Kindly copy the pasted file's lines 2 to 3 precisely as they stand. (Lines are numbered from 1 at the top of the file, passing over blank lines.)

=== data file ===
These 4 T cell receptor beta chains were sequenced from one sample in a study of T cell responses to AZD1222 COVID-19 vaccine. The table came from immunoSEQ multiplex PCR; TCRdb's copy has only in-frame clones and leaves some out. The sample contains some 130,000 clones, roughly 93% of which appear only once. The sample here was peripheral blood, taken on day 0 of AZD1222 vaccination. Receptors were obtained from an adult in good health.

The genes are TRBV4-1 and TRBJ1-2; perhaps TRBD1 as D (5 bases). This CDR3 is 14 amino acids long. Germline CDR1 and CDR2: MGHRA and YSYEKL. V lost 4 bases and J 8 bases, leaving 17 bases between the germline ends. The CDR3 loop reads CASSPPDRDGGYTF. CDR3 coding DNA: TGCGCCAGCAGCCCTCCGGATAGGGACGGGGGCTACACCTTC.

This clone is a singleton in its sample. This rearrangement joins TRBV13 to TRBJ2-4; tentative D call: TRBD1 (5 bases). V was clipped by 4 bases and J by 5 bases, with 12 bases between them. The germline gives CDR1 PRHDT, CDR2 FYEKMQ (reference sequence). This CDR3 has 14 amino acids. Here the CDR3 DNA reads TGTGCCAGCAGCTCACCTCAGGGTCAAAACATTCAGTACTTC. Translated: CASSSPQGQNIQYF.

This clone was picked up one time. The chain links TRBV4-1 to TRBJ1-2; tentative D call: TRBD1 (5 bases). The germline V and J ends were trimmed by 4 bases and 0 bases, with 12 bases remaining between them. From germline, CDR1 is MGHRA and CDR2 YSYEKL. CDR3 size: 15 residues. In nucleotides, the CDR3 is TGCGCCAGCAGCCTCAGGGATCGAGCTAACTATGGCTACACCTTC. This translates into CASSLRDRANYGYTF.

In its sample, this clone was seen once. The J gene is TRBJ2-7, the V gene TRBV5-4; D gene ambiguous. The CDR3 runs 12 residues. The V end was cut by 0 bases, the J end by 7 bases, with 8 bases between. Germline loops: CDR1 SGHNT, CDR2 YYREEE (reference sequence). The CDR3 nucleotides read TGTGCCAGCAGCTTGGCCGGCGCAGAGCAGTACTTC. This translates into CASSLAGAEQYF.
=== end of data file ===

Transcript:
The genes are TRBV4-1 and TRBJ1-2; perhaps TRBD1 as D (5 bases). This CDR3 is 14 amino acids long. Germline CDR1 and CDR2: MGHRA and YSYEKL. V lost 4 bases and J 8 bases, leaving 17 bases between the germline ends. The CDR3 loop reads CASSPPDRDGGYTF. CDR3 coding DNA: TGCGCCAGCAGCCCTCCGGATAGGGACGGGGGCTACACCTTC.

This clone is a singleton in its sample. This rearrangement joins TRBV13 to TRBJ2-4; tentative D call: TRBD1 (5 bases). V was clipped by 4 bases and J by 5 bases, with 12 bases between them. The germline gives CDR1 PRHDT, CDR2 FYEKMQ (reference sequence). This CDR3 has 14 amino acids. Here the CDR3 DNA reads TGTGCCAGCAGCTCACCTCAGGGTCAAAACATTCAGTACTTC. Translated: CASSSPQGQNIQYF.